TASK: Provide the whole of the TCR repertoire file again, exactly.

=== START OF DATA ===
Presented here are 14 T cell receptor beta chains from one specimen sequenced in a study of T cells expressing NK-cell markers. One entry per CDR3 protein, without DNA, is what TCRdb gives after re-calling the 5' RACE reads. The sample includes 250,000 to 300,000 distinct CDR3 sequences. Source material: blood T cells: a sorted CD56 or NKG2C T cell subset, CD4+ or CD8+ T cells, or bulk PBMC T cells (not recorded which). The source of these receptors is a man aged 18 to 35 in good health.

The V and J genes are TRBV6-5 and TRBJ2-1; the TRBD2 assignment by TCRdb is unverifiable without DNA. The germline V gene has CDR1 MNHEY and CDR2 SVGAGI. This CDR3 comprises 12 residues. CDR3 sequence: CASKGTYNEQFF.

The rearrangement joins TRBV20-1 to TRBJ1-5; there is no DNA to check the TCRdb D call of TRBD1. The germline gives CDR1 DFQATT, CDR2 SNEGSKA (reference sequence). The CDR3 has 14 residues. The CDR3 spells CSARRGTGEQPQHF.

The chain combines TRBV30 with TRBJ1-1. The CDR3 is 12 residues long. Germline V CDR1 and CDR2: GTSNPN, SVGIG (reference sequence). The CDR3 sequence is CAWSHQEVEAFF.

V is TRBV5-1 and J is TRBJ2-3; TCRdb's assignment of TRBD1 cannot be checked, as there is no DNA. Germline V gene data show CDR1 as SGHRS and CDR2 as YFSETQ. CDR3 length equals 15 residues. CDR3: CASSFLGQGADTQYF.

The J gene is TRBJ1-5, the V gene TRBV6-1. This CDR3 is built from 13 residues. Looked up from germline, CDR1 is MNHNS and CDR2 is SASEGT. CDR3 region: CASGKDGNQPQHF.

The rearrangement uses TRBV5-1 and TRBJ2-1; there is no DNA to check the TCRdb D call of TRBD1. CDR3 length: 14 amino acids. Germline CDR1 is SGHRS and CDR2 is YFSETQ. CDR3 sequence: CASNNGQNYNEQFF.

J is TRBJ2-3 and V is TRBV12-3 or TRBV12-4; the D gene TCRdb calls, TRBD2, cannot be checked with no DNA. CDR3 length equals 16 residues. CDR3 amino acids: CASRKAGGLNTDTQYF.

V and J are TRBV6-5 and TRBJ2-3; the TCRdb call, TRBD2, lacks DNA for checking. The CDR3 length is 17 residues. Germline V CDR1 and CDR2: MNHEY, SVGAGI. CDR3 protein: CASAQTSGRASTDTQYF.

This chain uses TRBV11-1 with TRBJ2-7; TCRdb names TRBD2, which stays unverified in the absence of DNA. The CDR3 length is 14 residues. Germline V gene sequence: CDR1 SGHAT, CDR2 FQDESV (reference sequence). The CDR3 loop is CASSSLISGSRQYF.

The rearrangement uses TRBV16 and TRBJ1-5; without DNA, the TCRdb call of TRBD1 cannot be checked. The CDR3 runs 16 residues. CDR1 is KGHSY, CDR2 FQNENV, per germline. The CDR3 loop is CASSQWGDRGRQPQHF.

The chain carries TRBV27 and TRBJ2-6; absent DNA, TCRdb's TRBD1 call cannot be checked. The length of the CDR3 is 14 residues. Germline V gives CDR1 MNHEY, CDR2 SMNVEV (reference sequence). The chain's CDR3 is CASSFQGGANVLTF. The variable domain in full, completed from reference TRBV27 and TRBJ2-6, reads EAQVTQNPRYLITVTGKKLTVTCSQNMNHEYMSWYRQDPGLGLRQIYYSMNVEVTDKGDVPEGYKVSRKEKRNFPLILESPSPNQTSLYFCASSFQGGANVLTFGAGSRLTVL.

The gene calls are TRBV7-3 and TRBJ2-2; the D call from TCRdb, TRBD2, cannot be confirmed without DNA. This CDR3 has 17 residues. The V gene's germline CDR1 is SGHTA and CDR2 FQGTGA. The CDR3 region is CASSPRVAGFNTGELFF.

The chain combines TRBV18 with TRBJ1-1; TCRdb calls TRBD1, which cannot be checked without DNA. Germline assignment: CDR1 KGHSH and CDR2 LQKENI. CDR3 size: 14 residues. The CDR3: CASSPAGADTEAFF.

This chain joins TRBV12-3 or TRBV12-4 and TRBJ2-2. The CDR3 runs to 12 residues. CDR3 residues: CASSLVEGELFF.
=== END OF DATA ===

Presented here are 14 T cell receptor beta chains from one specimen sequenced in a study of T cells expressing NK-cell markers. One entry per CDR3 protein, without DNA, is what TCRdb gives after re-calling the 5' RACE reads. The sample includes 250,000 to 300,000 distinct CDR3 sequences. Source material: blood T cells: a sorted CD56 or NKG2C T cell subset, CD4+ or CD8+ T cells, or bulk PBMC T cells (not recorded which). The source of these receptors is a man aged 18 to 35 in good health.

The V and J genes are TRBV6-5 and TRBJ2-1; the TRBD2 assignment by TCRdb is unverifiable without DNA. The germline V gene has CDR1 MNHEY and CDR2 SVGAGI. This CDR3 comprises 12 residues. CDR3 sequence: CASKGTYNEQFF.

The rearrangement joins TRBV20-1 to TRBJ1-5; there is no DNA to check the TCRdb D call of TRBD1. The germline gives CDR1 DFQATT, CDR2 SNEGSKA (reference sequence). The CDR3 has 14 residues. The CDR3 spells CSARRGTGEQPQHF.

The chain combines TRBV30 with TRBJ1-1. The CDR3 is 12 residues long. Germline V CDR1 and CDR2: GTSNPN, SVGIG (reference sequence). The CDR3 sequence is CAWSHQEVEAFF.

V is TRBV5-1 and J is TRBJ2-3; TCRdb's assignment of TRBD1 cannot be checked, as there is no DNA. Germline V gene data show CDR1 as SGHRS and CDR2 as YFSETQ. CDR3 length equals 15 residues. CDR3: CASSFLGQGADTQYF.

The J gene is TRBJ1-5, the V gene TRBV6-1. This CDR3 is built from 13 residues. Looked up from germline, CDR1 is MNHNS and CDR2 is SASEGT. CDR3 region: CASGKDGNQPQHF.

The rearrangement uses TRBV5-1 and TRBJ2-1; there is no DNA to check the TCRdb D call of TRBD1. CDR3 length: 14 amino acids. Germline CDR1 is SGHRS and CDR2 is YFSETQ. CDR3 sequence: CASNNGQNYNEQFF.

J is TRBJ2-3 and V is TRBV12-3 or TRBV12-4; the D gene TCRdb calls, TRBD2, cannot be checked with no DNA. CDR3 length equals 16 residues. CDR3 amino acids: CASRKAGGLNTDTQYF.

V and J are TRBV6-5 and TRBJ2-3; the TCRdb call, TRBD2, lacks DNA for checking. The CDR3 length is 17 residues. Germline V CDR1 and CDR2: MNHEY, SVGAGI. CDR3 protein: CASAQTSGRASTDTQYF.

This chain uses TRBV11-1 with TRBJ2-7; TCRdb names TRBD2, which stays unverified in the absence of DNA. The CDR3 length is 14 residues. Germline V gene sequence: CDR1 SGHAT, CDR2 FQDESV (reference sequence). The CDR3 loop is CASSSLISGSRQYF.

The rearrangement uses TRBV16 and TRBJ1-5; without DNA, the TCRdb call of TRBD1 cannot be checked. The CDR3 runs 16 residues. CDR1 is KGHSY, CDR2 FQNENV, per germline. The CDR3 loop is CASSQWGDRGRQPQHF.

The chain carries TRBV27 and TRBJ2-6; absent DNA, TCRdb's TRBD1 call cannot be checked. The length of the CDR3 is 14 residues. Germline V gives CDR1 MNHEY, CDR2 SMNVEV (reference sequence). The chain's CDR3 is CASSFQGGANVLTF. The variable domain in full, completed from reference TRBV27 and TRBJ2-6, reads EAQVTQNPRYLITVTGKKLTVTCSQNMNHEYMSWYRQDPGLGLRQIYYSMNVEVTDKGDVPEGYKVSRKEKRNFPLILESPSPNQTSLYFCASSFQGGANVLTFGAGSRLTVL.

The gene calls are TRBV7-3 and TRBJ2-2; the D call from TCRdb, TRBD2, cannot be confirmed without DNA. This CDR3 has 17 residues. The V gene's germline CDR1 is SGHTA and CDR2 FQGTGA. The CDR3 region is CASSPRVAGFNTGELFF.

The chain combines TRBV18 with TRBJ1-1; TCRdb calls TRBD1, which cannot be checked without DNA. Germline assignment: CDR1 KGHSH and CDR2 LQKENI. CDR3 size: 14 residues. The CDR3: CASSPAGADTEAFF.

This chain joins TRBV12-3 or TRBV12-4 and TRBJ2-2. The CDR3 runs to 12 residues. CDR3 residues: CASSLVEGELFF.